Each quarter, college students face the daunting task of choosing their classes. Whether they are searching for courses to fill general education requirements or major prerequisites, how do students decide which classes to take?
First launched in May 1999, RateMyProfessors.com (RMP) seems to be the answer for many. The site is used by more than four million college students every month, and has gained popularity since its initial launch by software engineer John Swapceinski.
The site, built for and by college students, is also available as an app on iOS and Android devices. Both the app and the website provide the same information and process for searching for professors and universities. Users simply type in the name of a college or a professor and are presented with information such as the overall quality of the professor’s teaching, the level of difficulty, and the chances of students taking a course from the professor again.
A professor’s page generally displays student comments for specific classes the professor has taught. Included are also details on whether a textbook was used, whether attendance was mandatory, and what grade the commenter received.
Jordan Yutan, a fourth year global studies and sociology double major, said that she heard about RMP through her orientation leaders. In an interview with The Bottom Line, Yutan said, “I actually ended up going to the site while I picked out what classes I wanted my first quarter at UCSB. I’ve used the site as a reference ever since.”
Tommy Vo, a third year political science major, told The Bottom Line that he first learned about RMP from other students during his freshman year in the dorms and now he always uses the site to research professors before signing up for classes.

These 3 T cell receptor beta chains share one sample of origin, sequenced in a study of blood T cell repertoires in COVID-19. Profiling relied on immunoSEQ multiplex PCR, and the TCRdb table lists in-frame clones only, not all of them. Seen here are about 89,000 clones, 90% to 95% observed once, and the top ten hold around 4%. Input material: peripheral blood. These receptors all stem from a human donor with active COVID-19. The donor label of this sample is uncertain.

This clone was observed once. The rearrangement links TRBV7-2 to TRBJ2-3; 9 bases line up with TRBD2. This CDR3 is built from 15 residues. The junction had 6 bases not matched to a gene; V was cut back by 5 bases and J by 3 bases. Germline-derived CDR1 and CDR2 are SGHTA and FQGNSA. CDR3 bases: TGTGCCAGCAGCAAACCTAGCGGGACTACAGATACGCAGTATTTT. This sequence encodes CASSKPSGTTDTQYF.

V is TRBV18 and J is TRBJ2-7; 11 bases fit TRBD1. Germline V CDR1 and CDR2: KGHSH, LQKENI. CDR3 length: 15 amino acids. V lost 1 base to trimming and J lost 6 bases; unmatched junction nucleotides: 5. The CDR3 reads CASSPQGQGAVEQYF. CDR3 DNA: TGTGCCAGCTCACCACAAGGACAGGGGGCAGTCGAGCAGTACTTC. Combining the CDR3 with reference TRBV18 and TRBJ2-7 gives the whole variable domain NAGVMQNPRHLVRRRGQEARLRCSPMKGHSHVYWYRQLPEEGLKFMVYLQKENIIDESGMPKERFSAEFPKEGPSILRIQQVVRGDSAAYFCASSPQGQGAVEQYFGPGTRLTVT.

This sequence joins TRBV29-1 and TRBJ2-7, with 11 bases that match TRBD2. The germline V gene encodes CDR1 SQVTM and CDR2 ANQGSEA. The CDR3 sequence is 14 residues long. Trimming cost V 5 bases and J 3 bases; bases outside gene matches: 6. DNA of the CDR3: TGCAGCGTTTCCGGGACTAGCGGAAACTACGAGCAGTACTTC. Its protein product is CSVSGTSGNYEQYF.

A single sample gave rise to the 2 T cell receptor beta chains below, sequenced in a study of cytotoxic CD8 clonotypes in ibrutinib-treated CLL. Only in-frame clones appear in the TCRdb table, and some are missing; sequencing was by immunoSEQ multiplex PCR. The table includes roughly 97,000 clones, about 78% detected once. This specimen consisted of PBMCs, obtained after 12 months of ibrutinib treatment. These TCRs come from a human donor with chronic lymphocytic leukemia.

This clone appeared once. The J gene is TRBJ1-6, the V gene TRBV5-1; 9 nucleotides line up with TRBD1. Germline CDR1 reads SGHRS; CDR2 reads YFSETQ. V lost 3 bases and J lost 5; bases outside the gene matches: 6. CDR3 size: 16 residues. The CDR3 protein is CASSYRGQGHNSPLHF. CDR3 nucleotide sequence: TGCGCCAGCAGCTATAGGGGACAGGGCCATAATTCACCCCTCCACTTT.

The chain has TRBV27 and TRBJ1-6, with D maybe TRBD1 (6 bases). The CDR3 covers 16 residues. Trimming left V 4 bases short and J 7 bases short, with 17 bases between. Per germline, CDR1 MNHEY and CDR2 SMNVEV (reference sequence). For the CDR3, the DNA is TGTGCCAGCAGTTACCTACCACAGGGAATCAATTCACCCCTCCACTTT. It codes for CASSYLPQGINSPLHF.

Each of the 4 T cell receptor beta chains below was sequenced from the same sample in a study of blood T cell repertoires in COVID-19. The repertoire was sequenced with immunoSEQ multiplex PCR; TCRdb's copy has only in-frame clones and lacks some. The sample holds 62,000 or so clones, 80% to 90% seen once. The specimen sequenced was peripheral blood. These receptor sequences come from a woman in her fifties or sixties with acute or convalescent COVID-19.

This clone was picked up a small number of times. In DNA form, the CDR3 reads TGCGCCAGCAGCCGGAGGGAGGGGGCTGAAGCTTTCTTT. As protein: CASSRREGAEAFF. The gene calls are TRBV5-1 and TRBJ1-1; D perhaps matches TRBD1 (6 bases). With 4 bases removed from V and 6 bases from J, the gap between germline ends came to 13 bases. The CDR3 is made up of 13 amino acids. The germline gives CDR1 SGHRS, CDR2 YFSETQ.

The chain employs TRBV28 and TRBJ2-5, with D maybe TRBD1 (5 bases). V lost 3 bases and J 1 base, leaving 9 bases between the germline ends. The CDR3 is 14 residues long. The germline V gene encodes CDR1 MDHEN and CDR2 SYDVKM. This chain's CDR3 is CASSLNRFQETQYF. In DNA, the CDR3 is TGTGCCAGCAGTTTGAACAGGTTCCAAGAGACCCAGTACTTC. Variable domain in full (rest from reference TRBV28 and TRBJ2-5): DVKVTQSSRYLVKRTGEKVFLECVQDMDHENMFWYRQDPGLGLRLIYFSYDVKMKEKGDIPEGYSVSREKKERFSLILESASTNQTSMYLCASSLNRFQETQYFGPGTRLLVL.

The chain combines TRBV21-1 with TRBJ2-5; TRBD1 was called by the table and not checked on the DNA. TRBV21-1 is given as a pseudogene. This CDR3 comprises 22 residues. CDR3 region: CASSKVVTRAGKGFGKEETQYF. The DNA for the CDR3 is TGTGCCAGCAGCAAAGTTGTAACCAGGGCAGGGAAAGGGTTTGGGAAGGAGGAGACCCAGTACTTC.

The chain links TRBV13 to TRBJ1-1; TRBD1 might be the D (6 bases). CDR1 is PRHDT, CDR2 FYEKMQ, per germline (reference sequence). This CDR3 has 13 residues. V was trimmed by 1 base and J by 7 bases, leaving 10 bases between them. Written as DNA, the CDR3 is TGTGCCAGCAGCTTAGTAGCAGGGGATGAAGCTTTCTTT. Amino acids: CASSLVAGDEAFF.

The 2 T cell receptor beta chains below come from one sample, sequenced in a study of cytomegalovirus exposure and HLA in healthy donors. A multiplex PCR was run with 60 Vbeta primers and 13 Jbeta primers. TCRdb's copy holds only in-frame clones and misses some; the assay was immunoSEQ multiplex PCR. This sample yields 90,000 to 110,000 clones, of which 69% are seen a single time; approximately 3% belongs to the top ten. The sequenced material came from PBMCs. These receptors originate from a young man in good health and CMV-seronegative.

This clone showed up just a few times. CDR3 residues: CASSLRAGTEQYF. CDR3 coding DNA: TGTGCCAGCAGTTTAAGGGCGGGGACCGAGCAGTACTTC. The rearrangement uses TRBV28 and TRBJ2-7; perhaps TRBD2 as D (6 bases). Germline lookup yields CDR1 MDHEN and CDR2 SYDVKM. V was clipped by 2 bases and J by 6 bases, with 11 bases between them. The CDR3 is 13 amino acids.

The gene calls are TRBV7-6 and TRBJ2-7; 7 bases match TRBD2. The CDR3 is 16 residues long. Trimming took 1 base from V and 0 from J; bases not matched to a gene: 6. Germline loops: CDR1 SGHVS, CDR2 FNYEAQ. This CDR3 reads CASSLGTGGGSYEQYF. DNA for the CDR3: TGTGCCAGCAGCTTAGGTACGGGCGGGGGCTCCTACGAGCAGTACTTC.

When asked about its effectiveness as a tool for picking out classes and professors, Vo said, “It definitely plays a factor in whether or not I choose a course on GOLD. Even in classes related to my major, I prefer to take classes in which the professor has a decent rating.”
Yutan agreed saying that, while the ratings are generally accurate, “RMP should always be taken with a grain of salt. She continued. “I’d never use it as a deciding factor for whether or not I’ll stay in a class. However, it will always have bearing.”
Both interviewees agreed that the site remains the most popular and helpful resource of its kind, especially due to a scarcity of alternatives. According to the RateMyProfessors website, RMP is “the largest online destination for professor ratings.” With over 1.7 million professors, 7,500 schools, and 19 million ratings, this is the highest trafficked site for researching and rating professors.
Speaking on potential alternatives, Yutan said, “I also go out and ask other people if they’ve heard of or recommend a certain professor for a specific class.” Likewise, Vo added, “Besides talking to friends who have taken a course with a certain professor, there aren’t many resources we have to see how a professor might teach.”
“I would love to see more options in being able to evaluate a professor before we take a class,” said Vo.
Furthermore, each year, RateMyProfessors.com compiles lists of the Highest Rated Professors and Top Schools in the United States based on student ratings. Vo affirmed that RMP is a very useful resource as professors are “one of the most important aspects of our education.” He said, “We should know more about their teaching before we commit to these courses.”
Overall, RMP’s effectiveness as a student resource seems to depend on judicious use. While the site’s ratings may be of mixed credibility, student comments will contain personal, often impassioned testimonials from fellow students — making it just what many Gauchos are looking for.